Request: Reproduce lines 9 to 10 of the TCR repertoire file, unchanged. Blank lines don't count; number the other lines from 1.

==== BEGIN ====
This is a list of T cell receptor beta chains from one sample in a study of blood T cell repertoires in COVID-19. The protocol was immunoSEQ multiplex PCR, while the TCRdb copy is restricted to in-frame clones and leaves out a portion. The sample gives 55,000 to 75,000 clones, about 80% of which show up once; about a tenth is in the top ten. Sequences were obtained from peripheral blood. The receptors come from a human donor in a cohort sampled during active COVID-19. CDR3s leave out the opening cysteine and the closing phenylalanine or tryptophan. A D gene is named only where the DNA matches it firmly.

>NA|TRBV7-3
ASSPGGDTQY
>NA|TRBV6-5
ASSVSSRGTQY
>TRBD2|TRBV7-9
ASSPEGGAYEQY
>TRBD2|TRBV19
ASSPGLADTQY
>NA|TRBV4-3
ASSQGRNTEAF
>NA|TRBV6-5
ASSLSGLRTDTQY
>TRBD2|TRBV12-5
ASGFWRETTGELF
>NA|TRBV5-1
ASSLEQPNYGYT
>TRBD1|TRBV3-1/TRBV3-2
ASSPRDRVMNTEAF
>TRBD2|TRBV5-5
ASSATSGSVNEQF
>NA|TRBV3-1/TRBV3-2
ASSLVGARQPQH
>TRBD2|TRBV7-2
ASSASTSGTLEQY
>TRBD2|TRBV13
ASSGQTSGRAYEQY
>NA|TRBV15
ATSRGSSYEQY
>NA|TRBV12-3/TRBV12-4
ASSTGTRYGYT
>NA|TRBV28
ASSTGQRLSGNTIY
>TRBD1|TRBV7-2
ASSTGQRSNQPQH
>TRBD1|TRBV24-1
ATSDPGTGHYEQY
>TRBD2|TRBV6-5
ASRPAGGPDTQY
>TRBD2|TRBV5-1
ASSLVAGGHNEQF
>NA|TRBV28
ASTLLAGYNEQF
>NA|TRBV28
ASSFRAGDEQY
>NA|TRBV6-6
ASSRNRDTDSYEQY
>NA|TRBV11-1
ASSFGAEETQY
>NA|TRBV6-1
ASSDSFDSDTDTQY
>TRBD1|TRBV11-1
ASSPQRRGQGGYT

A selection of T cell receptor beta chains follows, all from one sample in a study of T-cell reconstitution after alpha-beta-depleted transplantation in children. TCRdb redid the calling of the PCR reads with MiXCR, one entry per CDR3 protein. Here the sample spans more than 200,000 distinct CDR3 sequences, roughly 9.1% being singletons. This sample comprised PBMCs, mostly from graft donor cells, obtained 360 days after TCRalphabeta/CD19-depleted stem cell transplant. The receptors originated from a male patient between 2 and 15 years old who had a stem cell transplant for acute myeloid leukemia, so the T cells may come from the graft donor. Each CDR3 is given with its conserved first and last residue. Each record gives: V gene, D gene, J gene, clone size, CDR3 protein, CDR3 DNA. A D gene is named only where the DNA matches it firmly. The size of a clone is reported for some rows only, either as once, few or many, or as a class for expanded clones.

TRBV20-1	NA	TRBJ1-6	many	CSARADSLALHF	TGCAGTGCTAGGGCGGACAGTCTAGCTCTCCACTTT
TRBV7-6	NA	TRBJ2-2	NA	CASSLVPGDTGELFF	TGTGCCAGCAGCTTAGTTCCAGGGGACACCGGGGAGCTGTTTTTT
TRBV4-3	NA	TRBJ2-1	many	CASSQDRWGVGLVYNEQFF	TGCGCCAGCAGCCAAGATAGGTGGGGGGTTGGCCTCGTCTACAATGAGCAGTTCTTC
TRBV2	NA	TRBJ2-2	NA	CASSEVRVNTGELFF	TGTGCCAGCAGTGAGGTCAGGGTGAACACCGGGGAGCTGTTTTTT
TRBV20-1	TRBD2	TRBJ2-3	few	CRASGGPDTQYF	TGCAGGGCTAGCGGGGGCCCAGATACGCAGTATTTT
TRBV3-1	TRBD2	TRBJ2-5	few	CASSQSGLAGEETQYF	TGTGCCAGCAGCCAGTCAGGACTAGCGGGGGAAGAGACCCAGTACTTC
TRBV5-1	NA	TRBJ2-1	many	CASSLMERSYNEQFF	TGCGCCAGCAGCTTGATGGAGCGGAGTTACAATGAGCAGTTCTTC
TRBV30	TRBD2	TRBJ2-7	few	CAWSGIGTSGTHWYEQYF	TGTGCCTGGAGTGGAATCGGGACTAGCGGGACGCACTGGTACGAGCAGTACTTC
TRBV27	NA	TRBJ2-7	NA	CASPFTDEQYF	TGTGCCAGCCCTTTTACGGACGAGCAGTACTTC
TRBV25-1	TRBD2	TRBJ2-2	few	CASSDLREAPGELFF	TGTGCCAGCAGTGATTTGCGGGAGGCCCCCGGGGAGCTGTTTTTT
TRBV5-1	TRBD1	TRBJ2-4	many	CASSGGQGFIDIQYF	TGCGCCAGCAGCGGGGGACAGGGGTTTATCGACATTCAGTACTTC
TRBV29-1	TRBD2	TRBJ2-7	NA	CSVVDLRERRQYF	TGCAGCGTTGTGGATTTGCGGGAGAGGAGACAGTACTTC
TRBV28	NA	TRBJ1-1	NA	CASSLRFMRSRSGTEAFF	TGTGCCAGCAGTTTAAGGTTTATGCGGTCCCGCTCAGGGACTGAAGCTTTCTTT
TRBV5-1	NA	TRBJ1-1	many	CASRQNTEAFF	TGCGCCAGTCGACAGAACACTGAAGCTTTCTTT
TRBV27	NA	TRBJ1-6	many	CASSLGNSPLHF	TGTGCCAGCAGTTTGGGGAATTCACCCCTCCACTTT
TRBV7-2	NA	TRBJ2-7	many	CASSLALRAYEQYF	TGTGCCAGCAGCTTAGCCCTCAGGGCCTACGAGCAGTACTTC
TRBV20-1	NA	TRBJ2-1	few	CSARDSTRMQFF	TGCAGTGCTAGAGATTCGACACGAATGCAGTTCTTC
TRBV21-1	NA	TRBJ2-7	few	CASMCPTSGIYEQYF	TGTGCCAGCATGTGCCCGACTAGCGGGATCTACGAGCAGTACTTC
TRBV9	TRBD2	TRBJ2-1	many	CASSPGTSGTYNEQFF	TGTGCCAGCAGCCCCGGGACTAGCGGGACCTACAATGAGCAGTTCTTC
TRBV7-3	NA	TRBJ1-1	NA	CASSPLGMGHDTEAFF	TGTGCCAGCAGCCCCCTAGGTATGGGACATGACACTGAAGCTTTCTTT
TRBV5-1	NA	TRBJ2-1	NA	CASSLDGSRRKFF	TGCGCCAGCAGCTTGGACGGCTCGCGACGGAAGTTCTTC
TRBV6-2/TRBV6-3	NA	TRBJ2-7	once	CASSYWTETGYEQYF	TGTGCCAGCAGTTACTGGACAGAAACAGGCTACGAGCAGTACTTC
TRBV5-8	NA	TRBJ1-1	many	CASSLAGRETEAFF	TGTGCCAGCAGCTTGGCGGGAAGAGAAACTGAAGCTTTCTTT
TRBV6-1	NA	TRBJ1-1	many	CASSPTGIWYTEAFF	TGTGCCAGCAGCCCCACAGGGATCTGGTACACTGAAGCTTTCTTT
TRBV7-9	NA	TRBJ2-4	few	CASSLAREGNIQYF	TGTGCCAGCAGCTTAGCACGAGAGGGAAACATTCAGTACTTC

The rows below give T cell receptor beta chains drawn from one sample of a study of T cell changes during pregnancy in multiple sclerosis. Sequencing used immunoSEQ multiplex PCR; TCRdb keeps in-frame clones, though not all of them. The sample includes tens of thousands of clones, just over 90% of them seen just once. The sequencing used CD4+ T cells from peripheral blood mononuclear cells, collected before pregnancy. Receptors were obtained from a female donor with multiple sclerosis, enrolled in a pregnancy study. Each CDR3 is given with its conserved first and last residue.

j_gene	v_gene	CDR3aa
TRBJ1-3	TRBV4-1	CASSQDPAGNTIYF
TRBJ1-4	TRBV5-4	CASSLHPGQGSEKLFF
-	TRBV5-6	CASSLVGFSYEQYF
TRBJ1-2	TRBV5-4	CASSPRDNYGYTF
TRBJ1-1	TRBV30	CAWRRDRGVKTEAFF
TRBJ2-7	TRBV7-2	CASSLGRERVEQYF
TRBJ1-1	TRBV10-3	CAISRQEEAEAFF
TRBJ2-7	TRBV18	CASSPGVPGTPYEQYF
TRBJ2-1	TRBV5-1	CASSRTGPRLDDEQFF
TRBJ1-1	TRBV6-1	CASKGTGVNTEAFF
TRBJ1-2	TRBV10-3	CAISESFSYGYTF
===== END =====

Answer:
ASSPGLADTQY
>NA|TRBV4-3